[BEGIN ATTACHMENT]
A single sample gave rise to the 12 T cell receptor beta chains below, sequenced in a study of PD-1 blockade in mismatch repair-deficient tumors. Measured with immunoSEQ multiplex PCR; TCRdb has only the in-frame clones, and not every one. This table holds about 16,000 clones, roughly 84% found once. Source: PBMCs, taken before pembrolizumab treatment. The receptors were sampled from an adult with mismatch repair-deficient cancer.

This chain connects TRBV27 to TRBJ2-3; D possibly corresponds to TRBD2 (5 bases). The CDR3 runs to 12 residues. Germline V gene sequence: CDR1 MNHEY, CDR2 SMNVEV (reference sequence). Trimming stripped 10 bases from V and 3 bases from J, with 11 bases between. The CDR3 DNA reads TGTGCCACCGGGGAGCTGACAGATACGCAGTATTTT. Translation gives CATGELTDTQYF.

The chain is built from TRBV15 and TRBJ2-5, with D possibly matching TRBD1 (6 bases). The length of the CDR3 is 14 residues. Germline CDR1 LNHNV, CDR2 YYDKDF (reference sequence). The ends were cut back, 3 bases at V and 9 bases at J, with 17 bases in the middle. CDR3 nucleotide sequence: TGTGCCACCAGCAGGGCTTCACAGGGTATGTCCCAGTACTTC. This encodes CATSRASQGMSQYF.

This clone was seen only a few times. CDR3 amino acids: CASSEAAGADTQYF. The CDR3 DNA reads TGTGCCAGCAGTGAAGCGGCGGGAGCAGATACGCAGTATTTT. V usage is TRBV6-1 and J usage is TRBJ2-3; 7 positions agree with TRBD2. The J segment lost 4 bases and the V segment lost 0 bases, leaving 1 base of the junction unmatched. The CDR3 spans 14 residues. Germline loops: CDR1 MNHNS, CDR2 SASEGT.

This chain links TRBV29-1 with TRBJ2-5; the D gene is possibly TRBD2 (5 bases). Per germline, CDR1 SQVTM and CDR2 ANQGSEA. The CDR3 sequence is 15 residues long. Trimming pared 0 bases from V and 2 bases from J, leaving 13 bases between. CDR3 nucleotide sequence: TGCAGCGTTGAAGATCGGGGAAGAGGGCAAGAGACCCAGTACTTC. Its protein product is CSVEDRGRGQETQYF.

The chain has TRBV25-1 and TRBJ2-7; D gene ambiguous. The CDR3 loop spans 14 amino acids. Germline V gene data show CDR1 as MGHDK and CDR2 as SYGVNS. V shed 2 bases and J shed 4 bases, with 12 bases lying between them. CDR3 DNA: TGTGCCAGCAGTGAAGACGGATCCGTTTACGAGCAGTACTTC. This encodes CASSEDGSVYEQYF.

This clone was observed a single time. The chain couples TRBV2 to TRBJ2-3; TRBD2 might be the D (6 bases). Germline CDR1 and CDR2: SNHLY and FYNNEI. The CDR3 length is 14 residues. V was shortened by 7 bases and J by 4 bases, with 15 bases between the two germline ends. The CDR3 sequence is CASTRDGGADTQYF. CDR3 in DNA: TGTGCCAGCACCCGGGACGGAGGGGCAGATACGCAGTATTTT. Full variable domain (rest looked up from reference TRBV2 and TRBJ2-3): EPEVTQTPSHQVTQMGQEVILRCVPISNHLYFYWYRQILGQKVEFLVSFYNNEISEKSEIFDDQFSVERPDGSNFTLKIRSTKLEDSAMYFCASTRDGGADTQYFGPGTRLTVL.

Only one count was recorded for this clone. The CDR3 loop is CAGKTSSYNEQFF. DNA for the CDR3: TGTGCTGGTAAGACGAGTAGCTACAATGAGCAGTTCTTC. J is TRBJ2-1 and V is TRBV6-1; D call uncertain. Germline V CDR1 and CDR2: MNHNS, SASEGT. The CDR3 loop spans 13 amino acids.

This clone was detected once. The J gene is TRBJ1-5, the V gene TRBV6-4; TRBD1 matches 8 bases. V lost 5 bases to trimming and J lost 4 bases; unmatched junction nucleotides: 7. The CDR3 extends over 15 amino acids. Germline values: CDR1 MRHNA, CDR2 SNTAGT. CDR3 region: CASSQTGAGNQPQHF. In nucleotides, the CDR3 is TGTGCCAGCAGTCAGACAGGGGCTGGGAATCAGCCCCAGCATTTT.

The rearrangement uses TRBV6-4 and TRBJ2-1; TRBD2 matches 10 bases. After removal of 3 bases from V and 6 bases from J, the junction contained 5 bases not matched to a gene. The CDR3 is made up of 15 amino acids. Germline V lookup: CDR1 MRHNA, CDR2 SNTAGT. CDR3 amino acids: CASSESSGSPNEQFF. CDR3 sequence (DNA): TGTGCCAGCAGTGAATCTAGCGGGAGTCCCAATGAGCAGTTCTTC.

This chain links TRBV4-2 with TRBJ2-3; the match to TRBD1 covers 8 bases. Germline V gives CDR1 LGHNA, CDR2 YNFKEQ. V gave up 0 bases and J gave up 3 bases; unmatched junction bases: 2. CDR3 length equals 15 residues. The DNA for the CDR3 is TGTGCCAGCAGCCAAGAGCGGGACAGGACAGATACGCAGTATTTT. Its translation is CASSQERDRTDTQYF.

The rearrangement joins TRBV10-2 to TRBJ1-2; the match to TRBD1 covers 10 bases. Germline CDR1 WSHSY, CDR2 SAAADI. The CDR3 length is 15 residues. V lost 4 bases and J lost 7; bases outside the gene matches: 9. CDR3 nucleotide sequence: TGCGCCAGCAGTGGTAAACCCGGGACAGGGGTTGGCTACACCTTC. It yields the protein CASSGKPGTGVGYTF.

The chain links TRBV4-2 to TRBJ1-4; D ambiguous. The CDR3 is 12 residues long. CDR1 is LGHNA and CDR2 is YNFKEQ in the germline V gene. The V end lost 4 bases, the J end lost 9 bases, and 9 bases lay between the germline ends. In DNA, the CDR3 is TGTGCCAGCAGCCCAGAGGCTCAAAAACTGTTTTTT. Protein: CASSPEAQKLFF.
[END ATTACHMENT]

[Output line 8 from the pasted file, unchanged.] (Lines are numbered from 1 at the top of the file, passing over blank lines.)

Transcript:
Only one count was recorded for this clone. The CDR3 loop is CAGKTSSYNEQFF. DNA for the CDR3: TGTGCTGGTAAGACGAGTAGCTACAATGAGCAGTTCTTC. J is TRBJ2-1 and V is TRBV6-1; D call uncertain. Germline V CDR1 and CDR2: MNHNS, SASEGT. The CDR3 loop spans 13 amino acids.